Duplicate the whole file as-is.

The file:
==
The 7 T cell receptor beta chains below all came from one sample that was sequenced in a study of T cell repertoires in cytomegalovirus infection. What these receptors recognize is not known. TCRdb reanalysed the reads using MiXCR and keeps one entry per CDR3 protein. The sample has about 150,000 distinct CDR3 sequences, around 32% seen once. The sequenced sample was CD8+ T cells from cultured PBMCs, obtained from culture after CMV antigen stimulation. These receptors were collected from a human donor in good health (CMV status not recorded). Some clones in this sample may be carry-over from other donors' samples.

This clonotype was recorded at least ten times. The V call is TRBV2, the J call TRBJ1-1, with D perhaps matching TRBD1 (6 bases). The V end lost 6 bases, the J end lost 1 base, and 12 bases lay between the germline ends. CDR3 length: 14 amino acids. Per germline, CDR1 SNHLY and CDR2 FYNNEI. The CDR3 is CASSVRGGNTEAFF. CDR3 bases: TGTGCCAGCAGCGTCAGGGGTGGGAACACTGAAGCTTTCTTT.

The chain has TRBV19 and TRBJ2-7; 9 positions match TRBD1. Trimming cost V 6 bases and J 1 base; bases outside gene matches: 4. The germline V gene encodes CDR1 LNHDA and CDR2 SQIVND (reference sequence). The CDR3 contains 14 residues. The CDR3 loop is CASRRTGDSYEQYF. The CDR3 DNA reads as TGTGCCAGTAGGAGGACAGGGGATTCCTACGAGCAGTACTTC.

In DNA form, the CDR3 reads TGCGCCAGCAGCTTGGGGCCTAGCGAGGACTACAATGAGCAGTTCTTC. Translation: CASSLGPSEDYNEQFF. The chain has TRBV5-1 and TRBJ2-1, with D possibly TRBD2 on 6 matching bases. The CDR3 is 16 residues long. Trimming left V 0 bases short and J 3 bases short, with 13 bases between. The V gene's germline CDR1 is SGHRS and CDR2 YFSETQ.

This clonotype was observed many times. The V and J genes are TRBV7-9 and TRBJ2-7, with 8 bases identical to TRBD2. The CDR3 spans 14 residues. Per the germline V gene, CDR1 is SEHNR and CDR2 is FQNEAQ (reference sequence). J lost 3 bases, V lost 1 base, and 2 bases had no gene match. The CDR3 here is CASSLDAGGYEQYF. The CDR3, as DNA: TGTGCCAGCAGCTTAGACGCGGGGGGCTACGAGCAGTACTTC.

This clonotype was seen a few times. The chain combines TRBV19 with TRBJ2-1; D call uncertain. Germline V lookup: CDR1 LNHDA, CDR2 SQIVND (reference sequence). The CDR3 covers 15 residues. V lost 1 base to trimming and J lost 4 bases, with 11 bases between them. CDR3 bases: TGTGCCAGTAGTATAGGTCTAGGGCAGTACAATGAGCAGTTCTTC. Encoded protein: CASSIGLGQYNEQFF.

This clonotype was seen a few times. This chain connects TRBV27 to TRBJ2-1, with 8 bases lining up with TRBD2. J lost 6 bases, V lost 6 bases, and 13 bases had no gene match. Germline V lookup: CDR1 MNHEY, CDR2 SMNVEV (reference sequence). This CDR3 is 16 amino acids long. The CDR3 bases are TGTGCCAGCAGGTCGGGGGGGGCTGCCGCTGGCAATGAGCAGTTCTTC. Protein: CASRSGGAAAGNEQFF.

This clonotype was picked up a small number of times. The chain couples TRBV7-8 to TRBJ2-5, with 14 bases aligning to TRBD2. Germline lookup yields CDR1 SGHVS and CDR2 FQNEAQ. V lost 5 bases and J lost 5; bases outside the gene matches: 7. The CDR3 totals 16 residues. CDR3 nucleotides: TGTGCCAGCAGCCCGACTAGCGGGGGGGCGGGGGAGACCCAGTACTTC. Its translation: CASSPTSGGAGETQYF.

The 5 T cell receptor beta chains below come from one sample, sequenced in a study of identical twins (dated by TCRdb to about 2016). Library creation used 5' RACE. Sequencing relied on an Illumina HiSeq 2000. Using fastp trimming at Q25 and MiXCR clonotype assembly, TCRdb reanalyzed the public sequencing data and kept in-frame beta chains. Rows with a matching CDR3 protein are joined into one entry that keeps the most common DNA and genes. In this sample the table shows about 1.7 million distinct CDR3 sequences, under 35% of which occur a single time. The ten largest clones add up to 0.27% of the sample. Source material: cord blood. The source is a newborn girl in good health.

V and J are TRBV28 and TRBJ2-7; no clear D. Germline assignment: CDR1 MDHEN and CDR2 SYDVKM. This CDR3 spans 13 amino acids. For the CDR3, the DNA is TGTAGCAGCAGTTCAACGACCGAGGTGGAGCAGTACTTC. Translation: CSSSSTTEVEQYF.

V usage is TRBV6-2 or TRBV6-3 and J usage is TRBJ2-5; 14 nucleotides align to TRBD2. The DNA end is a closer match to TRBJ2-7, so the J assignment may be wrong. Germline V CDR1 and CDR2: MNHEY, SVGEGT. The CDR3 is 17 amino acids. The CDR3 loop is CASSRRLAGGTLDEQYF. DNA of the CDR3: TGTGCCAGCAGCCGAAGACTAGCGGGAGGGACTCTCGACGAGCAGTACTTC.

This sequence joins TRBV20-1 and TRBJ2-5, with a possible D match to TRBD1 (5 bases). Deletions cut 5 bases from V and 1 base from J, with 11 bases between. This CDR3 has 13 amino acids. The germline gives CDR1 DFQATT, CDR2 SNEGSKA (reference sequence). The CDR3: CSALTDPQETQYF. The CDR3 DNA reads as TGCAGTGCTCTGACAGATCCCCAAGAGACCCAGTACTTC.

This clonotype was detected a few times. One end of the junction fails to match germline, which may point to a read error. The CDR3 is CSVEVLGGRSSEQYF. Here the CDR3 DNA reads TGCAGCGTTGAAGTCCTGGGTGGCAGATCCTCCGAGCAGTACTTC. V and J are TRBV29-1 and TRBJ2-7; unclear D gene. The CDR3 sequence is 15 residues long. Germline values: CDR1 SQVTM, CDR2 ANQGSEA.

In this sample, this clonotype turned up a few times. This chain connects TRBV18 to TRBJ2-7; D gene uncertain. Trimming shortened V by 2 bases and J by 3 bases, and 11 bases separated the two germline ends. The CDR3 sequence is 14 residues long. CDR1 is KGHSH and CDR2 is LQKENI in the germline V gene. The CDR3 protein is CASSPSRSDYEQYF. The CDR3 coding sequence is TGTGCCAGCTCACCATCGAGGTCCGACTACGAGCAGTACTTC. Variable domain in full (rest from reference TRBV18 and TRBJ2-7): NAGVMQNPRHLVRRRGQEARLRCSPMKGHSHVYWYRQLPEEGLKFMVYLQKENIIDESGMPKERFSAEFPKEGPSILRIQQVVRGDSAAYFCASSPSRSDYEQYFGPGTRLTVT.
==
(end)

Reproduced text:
The 7 T cell receptor beta chains below all came from one sample that was sequenced in a study of T cell repertoires in cytomegalovirus infection. What these receptors recognize is not known. TCRdb reanalysed the reads using MiXCR and keeps one entry per CDR3 protein. The sample has about 150,000 distinct CDR3 sequences, around 32% seen once. The sequenced sample was CD8+ T cells from cultured PBMCs, obtained from culture after CMV antigen stimulation. These receptors were collected from a human donor in good health (CMV status not recorded). Some clones in this sample may be carry-over from other donors' samples.

This clonotype was recorded at least ten times. The V call is TRBV2, the J call TRBJ1-1, with D perhaps matching TRBD1 (6 bases). The V end lost 6 bases, the J end lost 1 base, and 12 bases lay between the germline ends. CDR3 length: 14 amino acids. Per germline, CDR1 SNHLY and CDR2 FYNNEI. The CDR3 is CASSVRGGNTEAFF. CDR3 bases: TGTGCCAGCAGCGTCAGGGGTGGGAACACTGAAGCTTTCTTT.

The chain has TRBV19 and TRBJ2-7; 9 positions match TRBD1. Trimming cost V 6 bases and J 1 base; bases outside gene matches: 4. The germline V gene encodes CDR1 LNHDA and CDR2 SQIVND (reference sequence). The CDR3 contains 14 residues. The CDR3 loop is CASRRTGDSYEQYF. The CDR3 DNA reads as TGTGCCAGTAGGAGGACAGGGGATTCCTACGAGCAGTACTTC.

In DNA form, the CDR3 reads TGCGCCAGCAGCTTGGGGCCTAGCGAGGACTACAATGAGCAGTTCTTC. Translation: CASSLGPSEDYNEQFF. The chain has TRBV5-1 and TRBJ2-1, with D possibly TRBD2 on 6 matching bases. The CDR3 is 16 residues long. Trimming left V 0 bases short and J 3 bases short, with 13 bases between. The V gene's germline CDR1 is SGHRS and CDR2 YFSETQ.

This clonotype was observed many times. The V and J genes are TRBV7-9 and TRBJ2-7, with 8 bases identical to TRBD2. The CDR3 spans 14 residues. Per the germline V gene, CDR1 is SEHNR and CDR2 is FQNEAQ (reference sequence). J lost 3 bases, V lost 1 base, and 2 bases had no gene match. The CDR3 here is CASSLDAGGYEQYF. The CDR3, as DNA: TGTGCCAGCAGCTTAGACGCGGGGGGCTACGAGCAGTACTTC.

This clonotype was seen a few times. The chain combines TRBV19 with TRBJ2-1; D call uncertain. Germline V lookup: CDR1 LNHDA, CDR2 SQIVND (reference sequence). The CDR3 covers 15 residues. V lost 1 base to trimming and J lost 4 bases, with 11 bases between them. CDR3 bases: TGTGCCAGTAGTATAGGTCTAGGGCAGTACAATGAGCAGTTCTTC. Encoded protein: CASSIGLGQYNEQFF.

This clonotype was seen a few times. This chain connects TRBV27 to TRBJ2-1, with 8 bases lining up with TRBD2. J lost 6 bases, V lost 6 bases, and 13 bases had no gene match. Germline V lookup: CDR1 MNHEY, CDR2 SMNVEV (reference sequence). This CDR3 is 16 amino acids long. The CDR3 bases are TGTGCCAGCAGGTCGGGGGGGGCTGCCGCTGGCAATGAGCAGTTCTTC. Protein: CASRSGGAAAGNEQFF.

This clonotype was picked up a small number of times. The chain couples TRBV7-8 to TRBJ2-5, with 14 bases aligning to TRBD2. Germline lookup yields CDR1 SGHVS and CDR2 FQNEAQ. V lost 5 bases and J lost 5; bases outside the gene matches: 7. The CDR3 totals 16 residues. CDR3 nucleotides: TGTGCCAGCAGCCCGACTAGCGGGGGGGCGGGGGAGACCCAGTACTTC. Its translation: CASSPTSGGAGETQYF.

The 5 T cell receptor beta chains below come from one sample, sequenced in a study of identical twins (dated by TCRdb to about 2016). Library creation used 5' RACE. Sequencing relied on an Illumina HiSeq 2000. Using fastp trimming at Q25 and MiXCR clonotype assembly, TCRdb reanalyzed the public sequencing data and kept in-frame beta chains. Rows with a matching CDR3 protein are joined into one entry that keeps the most common DNA and genes. In this sample the table shows about 1.7 million distinct CDR3 sequences, under 35% of which occur a single time. The ten largest clones add up to 0.27% of the sample. Source material: cord blood. The source is a newborn girl in good health.

V and J are TRBV28 and TRBJ2-7; no clear D. Germline assignment: CDR1 MDHEN and CDR2 SYDVKM. This CDR3 spans 13 amino acids. For the CDR3, the DNA is TGTAGCAGCAGTTCAACGACCGAGGTGGAGCAGTACTTC. Translation: CSSSSTTEVEQYF.

V usage is TRBV6-2 or TRBV6-3 and J usage is TRBJ2-5; 14 nucleotides align to TRBD2. The DNA end is a closer match to TRBJ2-7, so the J assignment may be wrong. Germline V CDR1 and CDR2: MNHEY, SVGEGT. The CDR3 is 17 amino acids. The CDR3 loop is CASSRRLAGGTLDEQYF. DNA of the CDR3: TGTGCCAGCAGCCGAAGACTAGCGGGAGGGACTCTCGACGAGCAGTACTTC.

This sequence joins TRBV20-1 and TRBJ2-5, with a possible D match to TRBD1 (5 bases). Deletions cut 5 bases from V and 1 base from J, with 11 bases between. This CDR3 has 13 amino acids. The germline gives CDR1 DFQATT, CDR2 SNEGSKA (reference sequence). The CDR3: CSALTDPQETQYF. The CDR3 DNA reads as TGCAGTGCTCTGACAGATCCCCAAGAGACCCAGTACTTC.

This clonotype was detected a few times. One end of the junction fails to match germline, which may point to a read error. The CDR3 is CSVEVLGGRSSEQYF. Here the CDR3 DNA reads TGCAGCGTTGAAGTCCTGGGTGGCAGATCCTCCGAGCAGTACTTC. V and J are TRBV29-1 and TRBJ2-7; unclear D gene. The CDR3 sequence is 15 residues long. Germline values: CDR1 SQVTM, CDR2 ANQGSEA.

In this sample, this clonotype turned up a few times. This chain connects TRBV18 to TRBJ2-7; D gene uncertain. Trimming shortened V by 2 bases and J by 3 bases, and 11 bases separated the two germline ends. The CDR3 sequence is 14 residues long. CDR1 is KGHSH and CDR2 is LQKENI in the germline V gene. The CDR3 protein is CASSPSRSDYEQYF. The CDR3 coding sequence is TGTGCCAGCTCACCATCGAGGTCCGACTACGAGCAGTACTTC. Variable domain in full (rest from reference TRBV18 and TRBJ2-7): NAGVMQNPRHLVRRRGQEARLRCSPMKGHSHVYWYRQLPEEGLKFMVYLQKENIIDESGMPKERFSAEFPKEGPSILRIQQVVRGDSAAYFCASSPSRSDYEQYFGPGTRLTVT.